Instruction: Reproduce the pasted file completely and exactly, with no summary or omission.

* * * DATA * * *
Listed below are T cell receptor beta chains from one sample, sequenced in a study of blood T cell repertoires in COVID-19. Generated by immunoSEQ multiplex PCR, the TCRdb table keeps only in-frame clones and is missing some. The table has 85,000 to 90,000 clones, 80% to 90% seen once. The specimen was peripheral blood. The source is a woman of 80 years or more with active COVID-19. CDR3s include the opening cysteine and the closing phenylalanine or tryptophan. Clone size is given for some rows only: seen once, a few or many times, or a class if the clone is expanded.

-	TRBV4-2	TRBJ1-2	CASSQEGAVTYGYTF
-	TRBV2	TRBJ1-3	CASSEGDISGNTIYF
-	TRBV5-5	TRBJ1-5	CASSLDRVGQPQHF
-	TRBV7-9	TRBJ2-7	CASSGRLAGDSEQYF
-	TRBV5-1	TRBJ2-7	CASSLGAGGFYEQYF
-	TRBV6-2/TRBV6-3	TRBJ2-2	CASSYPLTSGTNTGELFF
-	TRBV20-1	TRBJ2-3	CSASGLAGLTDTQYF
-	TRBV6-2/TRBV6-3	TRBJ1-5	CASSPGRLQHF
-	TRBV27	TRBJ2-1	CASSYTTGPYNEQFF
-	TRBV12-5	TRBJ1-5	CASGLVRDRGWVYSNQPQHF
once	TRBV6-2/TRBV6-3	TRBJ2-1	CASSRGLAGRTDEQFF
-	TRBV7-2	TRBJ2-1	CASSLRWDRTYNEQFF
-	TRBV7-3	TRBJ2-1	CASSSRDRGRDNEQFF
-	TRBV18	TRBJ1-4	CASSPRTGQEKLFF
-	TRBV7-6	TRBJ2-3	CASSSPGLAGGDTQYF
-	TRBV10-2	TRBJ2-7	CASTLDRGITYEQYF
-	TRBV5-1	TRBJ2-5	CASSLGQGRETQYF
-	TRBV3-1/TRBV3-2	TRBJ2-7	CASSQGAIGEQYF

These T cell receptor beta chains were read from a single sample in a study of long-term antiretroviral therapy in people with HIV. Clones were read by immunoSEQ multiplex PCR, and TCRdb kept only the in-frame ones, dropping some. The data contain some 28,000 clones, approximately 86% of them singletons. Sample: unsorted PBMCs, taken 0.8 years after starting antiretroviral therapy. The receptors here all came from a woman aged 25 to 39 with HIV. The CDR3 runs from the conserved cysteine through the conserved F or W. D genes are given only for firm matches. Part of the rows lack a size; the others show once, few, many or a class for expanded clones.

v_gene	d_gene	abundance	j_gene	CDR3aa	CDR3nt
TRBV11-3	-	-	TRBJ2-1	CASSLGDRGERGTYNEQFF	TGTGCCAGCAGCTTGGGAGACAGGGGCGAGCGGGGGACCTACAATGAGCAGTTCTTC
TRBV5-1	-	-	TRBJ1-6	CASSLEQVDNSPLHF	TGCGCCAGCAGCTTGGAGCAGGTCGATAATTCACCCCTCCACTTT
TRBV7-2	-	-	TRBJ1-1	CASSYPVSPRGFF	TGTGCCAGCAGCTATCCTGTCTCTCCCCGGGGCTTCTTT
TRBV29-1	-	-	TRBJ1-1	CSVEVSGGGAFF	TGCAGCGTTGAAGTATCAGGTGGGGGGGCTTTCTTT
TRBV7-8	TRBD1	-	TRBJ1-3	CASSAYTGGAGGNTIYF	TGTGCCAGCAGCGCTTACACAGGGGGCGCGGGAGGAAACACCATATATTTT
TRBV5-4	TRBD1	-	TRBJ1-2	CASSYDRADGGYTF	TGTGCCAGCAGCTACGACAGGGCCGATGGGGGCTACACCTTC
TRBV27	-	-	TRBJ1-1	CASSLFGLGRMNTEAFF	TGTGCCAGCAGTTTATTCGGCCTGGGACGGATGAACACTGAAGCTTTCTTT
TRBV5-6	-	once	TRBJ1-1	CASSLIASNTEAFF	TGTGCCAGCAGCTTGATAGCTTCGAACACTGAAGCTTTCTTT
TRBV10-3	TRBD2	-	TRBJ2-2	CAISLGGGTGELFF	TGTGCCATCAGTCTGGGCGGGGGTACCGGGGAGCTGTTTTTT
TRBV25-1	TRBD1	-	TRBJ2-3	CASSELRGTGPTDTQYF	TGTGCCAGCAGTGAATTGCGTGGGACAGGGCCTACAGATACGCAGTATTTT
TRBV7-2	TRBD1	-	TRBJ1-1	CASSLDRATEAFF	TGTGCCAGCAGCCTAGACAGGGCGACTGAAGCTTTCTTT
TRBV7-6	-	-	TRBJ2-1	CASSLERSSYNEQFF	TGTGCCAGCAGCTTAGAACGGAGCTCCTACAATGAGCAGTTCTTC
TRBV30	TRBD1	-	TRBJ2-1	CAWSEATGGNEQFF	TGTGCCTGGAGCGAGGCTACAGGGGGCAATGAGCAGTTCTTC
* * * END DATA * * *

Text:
Listed below are T cell receptor beta chains from one sample, sequenced in a study of blood T cell repertoires in COVID-19. Generated by immunoSEQ multiplex PCR, the TCRdb table keeps only in-frame clones and is missing some. The table has 85,000 to 90,000 clones, 80% to 90% seen once. The specimen was peripheral blood. The source is a woman of 80 years or more with active COVID-19. CDR3s include the opening cysteine and the closing phenylalanine or tryptophan. Clone size is given for some rows only: seen once, a few or many times, or a class if the clone is expanded.

-	TRBV4-2	TRBJ1-2	CASSQEGAVTYGYTF
-	TRBV2	TRBJ1-3	CASSEGDISGNTIYF
-	TRBV5-5	TRBJ1-5	CASSLDRVGQPQHF
-	TRBV7-9	TRBJ2-7	CASSGRLAGDSEQYF
-	TRBV5-1	TRBJ2-7	CASSLGAGGFYEQYF
-	TRBV6-2/TRBV6-3	TRBJ2-2	CASSYPLTSGTNTGELFF
-	TRBV20-1	TRBJ2-3	CSASGLAGLTDTQYF
-	TRBV6-2/TRBV6-3	TRBJ1-5	CASSPGRLQHF
-	TRBV27	TRBJ2-1	CASSYTTGPYNEQFF
-	TRBV12-5	TRBJ1-5	CASGLVRDRGWVYSNQPQHF
once	TRBV6-2/TRBV6-3	TRBJ2-1	CASSRGLAGRTDEQFF
-	TRBV7-2	TRBJ2-1	CASSLRWDRTYNEQFF
-	TRBV7-3	TRBJ2-1	CASSSRDRGRDNEQFF
-	TRBV18	TRBJ1-4	CASSPRTGQEKLFF
-	TRBV7-6	TRBJ2-3	CASSSPGLAGGDTQYF
-	TRBV10-2	TRBJ2-7	CASTLDRGITYEQYF
-	TRBV5-1	TRBJ2-5	CASSLGQGRETQYF
-	TRBV3-1/TRBV3-2	TRBJ2-7	CASSQGAIGEQYF

These T cell receptor beta chains were read from a single sample in a study of long-term antiretroviral therapy in people with HIV. Clones were read by immunoSEQ multiplex PCR, and TCRdb kept only the in-frame ones, dropping some. The data contain some 28,000 clones, approximately 86% of them singletons. Sample: unsorted PBMCs, taken 0.8 years after starting antiretroviral therapy. The receptors here all came from a woman aged 25 to 39 with HIV. The CDR3 runs from the conserved cysteine through the conserved F or W. D genes are given only for firm matches. Part of the rows lack a size; the others show once, few, many or a class for expanded clones.

v_gene	d_gene	abundance	j_gene	CDR3aa	CDR3nt
TRBV11-3	-	-	TRBJ2-1	CASSLGDRGERGTYNEQFF	TGTGCCAGCAGCTTGGGAGACAGGGGCGAGCGGGGGACCTACAATGAGCAGTTCTTC
TRBV5-1	-	-	TRBJ1-6	CASSLEQVDNSPLHF	TGCGCCAGCAGCTTGGAGCAGGTCGATAATTCACCCCTCCACTTT
TRBV7-2	-	-	TRBJ1-1	CASSYPVSPRGFF	TGTGCCAGCAGCTATCCTGTCTCTCCCCGGGGCTTCTTT
TRBV29-1	-	-	TRBJ1-1	CSVEVSGGGAFF	TGCAGCGTTGAAGTATCAGGTGGGGGGGCTTTCTTT
TRBV7-8	TRBD1	-	TRBJ1-3	CASSAYTGGAGGNTIYF	TGTGCCAGCAGCGCTTACACAGGGGGCGCGGGAGGAAACACCATATATTTT
TRBV5-4	TRBD1	-	TRBJ1-2	CASSYDRADGGYTF	TGTGCCAGCAGCTACGACAGGGCCGATGGGGGCTACACCTTC
TRBV27	-	-	TRBJ1-1	CASSLFGLGRMNTEAFF	TGTGCCAGCAGTTTATTCGGCCTGGGACGGATGAACACTGAAGCTTTCTTT
TRBV5-6	-	once	TRBJ1-1	CASSLIASNTEAFF	TGTGCCAGCAGCTTGATAGCTTCGAACACTGAAGCTTTCTTT
TRBV10-3	TRBD2	-	TRBJ2-2	CAISLGGGTGELFF	TGTGCCATCAGTCTGGGCGGGGGTACCGGGGAGCTGTTTTTT
TRBV25-1	TRBD1	-	TRBJ2-3	CASSELRGTGPTDTQYF	TGTGCCAGCAGTGAATTGCGTGGGACAGGGCCTACAGATACGCAGTATTTT
TRBV7-2	TRBD1	-	TRBJ1-1	CASSLDRATEAFF	TGTGCCAGCAGCCTAGACAGGGCGACTGAAGCTTTCTTT
TRBV7-6	-	-	TRBJ2-1	CASSLERSSYNEQFF	TGTGCCAGCAGCTTAGAACGGAGCTCCTACAATGAGCAGTTCTTC
TRBV30	TRBD1	-	TRBJ2-1	CAWSEATGGNEQFF	TGTGCCTGGAGCGAGGCTACAGGGGGCAATGAGCAGTTCTTC